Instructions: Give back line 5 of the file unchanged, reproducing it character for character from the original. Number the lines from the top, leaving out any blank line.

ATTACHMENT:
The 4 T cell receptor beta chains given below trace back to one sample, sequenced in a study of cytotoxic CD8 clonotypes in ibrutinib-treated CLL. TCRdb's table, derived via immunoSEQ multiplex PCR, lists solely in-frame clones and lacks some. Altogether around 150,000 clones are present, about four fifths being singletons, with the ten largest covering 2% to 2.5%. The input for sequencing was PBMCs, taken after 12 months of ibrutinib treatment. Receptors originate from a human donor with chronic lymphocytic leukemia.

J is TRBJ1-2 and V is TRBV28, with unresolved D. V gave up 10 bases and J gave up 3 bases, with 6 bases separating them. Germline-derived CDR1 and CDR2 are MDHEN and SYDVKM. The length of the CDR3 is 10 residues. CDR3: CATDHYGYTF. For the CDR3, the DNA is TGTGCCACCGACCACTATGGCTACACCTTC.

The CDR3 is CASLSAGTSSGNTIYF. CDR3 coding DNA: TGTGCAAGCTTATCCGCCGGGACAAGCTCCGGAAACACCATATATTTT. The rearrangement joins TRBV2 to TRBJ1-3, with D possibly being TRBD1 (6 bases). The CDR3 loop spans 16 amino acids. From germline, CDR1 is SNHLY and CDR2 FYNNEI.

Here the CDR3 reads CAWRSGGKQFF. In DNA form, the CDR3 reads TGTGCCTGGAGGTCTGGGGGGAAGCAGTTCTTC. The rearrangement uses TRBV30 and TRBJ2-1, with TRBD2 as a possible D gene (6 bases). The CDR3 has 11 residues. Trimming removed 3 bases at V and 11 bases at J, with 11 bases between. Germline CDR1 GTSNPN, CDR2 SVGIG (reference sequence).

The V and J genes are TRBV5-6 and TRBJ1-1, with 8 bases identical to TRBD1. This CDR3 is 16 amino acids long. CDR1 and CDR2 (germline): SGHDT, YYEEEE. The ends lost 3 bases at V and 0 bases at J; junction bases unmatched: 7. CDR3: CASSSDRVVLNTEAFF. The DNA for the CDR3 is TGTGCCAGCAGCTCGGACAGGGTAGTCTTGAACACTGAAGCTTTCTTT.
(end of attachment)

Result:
The V and J genes are TRBV5-6 and TRBJ1-1, with 8 bases identical to TRBD1. This CDR3 is 16 amino acids long. CDR1 and CDR2 (germline): SGHDT, YYEEEE. The ends lost 3 bases at V and 0 bases at J; junction bases unmatched: 7. CDR3: CASSSDRVVLNTEAFF. The DNA for the CDR3 is TGTGCCAGCAGCTCGGACAGGGTAGTCTTGAACACTGAAGCTTTCTTT.